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# 14 - interval t where F ’ is continuous and F ’...

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f F t = f F t = f t F t (scalar function times vector function) F x G t = F t x G t F G t = blah blah blah...all operations pretty much work You can even stick limits on both sides. Continuity is defined the same way as before. Thm 14.2.3: If the nonzero vector F (t) is differentiable and has constant length, then F (t) is orthogonal to F’ (t). (If you have a unit vector, it is necessarily of constant length.) F t d t = f 1 t d t , f 2 t d t , f 3 t d t C , where C = C 1 , C 2 , C 3 . Since T is the unit tangent vector d T d s only measures the change in direction. Direction of motion is the unit velocity vector. Graph of the position vector is the trajectory. Note velocity V t = speed direction = V V V . A graph of a vector function is smooth on an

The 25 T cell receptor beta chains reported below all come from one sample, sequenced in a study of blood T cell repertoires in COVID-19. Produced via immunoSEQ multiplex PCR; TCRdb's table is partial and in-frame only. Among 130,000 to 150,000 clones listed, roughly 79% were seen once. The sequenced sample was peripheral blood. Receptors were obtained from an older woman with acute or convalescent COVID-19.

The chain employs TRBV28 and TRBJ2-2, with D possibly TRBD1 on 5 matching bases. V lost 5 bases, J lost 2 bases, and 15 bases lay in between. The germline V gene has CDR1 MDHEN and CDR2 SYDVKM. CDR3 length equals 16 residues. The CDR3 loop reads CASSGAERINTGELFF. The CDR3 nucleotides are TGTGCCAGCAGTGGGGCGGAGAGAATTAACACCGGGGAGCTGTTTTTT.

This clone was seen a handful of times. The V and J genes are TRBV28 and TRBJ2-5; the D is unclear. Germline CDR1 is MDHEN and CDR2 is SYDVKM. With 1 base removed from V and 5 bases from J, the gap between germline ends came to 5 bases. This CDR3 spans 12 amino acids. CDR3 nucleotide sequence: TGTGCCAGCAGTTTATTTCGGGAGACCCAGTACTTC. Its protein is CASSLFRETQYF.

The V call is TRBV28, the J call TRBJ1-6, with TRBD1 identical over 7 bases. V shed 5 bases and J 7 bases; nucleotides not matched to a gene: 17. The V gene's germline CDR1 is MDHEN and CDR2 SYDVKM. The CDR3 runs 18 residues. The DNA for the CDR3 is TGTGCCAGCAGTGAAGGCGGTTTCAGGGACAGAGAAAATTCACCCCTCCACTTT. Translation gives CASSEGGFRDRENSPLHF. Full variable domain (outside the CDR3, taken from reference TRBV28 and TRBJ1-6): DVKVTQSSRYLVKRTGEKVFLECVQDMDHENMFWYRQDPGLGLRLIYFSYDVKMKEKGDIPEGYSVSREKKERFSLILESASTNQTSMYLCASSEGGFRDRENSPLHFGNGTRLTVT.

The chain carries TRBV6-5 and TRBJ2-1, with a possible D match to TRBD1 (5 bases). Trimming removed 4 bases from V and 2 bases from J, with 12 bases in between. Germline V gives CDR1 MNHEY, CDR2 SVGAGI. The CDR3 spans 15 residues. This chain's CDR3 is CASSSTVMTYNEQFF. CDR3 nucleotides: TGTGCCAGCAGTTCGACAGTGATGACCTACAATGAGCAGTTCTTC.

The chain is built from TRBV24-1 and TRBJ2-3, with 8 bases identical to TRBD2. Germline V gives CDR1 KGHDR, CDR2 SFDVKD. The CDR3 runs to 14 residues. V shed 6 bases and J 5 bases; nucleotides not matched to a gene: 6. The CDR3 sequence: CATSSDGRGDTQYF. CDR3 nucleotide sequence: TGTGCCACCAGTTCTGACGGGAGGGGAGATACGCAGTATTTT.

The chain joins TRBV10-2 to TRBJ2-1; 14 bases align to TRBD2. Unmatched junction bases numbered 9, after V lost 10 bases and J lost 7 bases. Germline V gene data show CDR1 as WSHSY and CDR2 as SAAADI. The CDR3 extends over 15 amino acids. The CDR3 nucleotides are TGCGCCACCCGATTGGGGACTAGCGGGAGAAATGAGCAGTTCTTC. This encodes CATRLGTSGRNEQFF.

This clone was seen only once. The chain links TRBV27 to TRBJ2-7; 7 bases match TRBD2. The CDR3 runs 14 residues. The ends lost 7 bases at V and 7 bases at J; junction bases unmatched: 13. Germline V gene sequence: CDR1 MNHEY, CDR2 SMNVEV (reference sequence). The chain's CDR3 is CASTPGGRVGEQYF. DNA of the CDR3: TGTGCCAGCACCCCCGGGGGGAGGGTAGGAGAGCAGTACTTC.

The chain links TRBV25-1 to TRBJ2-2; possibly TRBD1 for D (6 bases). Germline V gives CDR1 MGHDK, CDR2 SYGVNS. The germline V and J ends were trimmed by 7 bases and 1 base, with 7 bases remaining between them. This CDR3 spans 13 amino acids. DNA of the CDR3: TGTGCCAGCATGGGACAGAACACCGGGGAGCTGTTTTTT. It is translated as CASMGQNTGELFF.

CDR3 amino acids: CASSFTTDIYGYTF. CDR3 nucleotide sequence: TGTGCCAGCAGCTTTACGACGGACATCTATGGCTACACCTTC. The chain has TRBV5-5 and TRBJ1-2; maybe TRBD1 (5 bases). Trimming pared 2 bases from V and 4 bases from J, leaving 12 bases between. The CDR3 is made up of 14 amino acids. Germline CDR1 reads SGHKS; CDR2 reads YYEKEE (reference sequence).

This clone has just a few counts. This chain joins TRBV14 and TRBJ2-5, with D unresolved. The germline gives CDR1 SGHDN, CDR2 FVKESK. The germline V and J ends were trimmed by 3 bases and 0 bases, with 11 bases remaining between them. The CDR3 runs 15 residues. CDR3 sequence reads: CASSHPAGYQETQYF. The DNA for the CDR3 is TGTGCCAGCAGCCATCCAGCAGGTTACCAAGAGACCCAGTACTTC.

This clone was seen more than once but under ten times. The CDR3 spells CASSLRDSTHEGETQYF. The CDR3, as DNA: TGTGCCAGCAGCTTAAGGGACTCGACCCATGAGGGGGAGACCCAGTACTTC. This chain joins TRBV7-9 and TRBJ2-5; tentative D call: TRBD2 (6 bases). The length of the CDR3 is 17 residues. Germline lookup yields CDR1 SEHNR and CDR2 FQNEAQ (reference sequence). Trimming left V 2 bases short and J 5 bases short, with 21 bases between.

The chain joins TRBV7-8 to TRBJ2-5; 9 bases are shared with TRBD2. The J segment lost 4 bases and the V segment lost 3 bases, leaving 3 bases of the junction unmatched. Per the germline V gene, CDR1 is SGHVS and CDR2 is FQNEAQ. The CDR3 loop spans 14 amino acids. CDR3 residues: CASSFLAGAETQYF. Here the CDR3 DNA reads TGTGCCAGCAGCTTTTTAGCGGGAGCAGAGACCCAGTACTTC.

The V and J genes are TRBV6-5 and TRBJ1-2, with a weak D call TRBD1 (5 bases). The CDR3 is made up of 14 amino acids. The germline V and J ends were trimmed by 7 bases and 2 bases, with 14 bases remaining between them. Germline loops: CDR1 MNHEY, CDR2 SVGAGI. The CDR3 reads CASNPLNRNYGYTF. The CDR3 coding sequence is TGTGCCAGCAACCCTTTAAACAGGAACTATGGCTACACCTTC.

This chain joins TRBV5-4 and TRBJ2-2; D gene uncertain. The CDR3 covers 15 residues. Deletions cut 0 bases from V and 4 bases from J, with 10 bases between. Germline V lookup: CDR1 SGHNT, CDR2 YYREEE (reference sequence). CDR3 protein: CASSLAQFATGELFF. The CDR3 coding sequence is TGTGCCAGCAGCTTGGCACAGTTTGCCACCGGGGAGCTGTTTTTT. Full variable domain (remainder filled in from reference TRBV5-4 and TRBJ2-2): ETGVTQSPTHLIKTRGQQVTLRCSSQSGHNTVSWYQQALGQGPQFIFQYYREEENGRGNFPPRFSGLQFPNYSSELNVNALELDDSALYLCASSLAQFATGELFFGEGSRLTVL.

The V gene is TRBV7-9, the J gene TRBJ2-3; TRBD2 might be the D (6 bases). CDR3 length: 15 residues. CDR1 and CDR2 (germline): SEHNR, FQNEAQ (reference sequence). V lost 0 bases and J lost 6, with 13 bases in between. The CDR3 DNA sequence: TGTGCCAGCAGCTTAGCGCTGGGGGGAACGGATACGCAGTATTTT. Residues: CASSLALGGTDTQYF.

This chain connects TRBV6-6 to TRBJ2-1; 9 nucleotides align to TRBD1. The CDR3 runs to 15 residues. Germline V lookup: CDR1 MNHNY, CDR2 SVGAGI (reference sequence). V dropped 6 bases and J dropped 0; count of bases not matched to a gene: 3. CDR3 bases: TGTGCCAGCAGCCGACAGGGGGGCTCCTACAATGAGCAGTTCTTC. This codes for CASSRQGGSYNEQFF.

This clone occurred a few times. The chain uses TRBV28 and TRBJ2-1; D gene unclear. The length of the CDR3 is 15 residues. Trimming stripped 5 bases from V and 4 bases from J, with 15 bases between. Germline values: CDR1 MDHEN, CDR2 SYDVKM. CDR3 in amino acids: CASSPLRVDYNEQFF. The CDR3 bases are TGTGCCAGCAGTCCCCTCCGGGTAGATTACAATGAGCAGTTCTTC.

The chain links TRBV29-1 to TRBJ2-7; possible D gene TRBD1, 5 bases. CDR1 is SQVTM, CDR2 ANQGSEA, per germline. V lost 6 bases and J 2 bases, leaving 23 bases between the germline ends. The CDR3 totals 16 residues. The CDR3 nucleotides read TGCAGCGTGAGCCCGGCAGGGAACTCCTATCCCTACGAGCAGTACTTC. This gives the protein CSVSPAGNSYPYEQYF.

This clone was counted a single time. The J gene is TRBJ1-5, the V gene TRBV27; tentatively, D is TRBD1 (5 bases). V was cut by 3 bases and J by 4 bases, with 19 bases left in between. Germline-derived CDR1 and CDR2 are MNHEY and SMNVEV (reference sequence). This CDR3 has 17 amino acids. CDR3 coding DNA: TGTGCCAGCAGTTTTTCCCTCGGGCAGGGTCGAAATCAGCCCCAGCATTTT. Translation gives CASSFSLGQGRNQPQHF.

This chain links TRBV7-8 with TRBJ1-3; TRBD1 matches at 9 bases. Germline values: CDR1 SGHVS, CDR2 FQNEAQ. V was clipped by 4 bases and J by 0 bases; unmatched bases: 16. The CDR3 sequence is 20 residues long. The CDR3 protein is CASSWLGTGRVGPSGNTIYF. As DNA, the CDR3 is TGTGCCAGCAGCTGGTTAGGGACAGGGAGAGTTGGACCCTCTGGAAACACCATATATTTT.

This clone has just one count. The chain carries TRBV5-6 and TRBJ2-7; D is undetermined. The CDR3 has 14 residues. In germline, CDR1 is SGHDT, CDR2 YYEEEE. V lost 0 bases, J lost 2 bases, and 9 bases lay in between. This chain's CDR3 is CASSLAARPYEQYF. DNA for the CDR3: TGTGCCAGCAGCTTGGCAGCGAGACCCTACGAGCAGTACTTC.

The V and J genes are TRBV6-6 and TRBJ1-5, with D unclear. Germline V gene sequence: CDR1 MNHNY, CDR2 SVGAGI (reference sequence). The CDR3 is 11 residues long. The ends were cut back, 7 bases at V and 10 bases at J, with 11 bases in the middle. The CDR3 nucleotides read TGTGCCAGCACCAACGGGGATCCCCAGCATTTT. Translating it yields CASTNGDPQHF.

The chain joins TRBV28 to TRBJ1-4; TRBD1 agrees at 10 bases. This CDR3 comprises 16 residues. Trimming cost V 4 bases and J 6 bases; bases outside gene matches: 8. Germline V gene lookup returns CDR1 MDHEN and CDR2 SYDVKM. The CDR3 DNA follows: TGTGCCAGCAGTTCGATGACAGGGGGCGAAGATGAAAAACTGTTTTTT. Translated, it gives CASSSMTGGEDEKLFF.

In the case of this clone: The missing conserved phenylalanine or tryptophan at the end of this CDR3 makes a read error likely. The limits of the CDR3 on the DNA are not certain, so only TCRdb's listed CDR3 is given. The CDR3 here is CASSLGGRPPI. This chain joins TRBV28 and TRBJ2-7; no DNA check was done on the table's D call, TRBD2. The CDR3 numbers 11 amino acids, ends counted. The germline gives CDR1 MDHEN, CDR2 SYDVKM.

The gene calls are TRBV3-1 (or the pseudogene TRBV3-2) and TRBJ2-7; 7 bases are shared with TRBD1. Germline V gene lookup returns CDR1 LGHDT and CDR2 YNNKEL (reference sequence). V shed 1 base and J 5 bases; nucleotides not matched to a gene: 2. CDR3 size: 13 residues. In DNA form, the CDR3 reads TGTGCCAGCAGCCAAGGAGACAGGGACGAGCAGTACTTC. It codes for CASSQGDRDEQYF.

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Unformatted text preview: interval t where F ’ is continuous and F ’ t (except possibly at endpoints of the interval). Newton’s Second Law : F t = m a t Consider coordinate system with the sun at the origin (ignore all other planets): you get Newton’s Law of Gravitiation F = GMm r 3 r = GMm r 2 u , where u is a unit vector and r = r , F is the force vector of the planet, and r is the position vector of the planet. Thm 14.4.1 A polar eqn of form r = ed 1 e cos or r = ed 1 e sin represents a conic section. The conic section is an ellipse if e 1, parabola if e = 1 and hyperbola if e 1....
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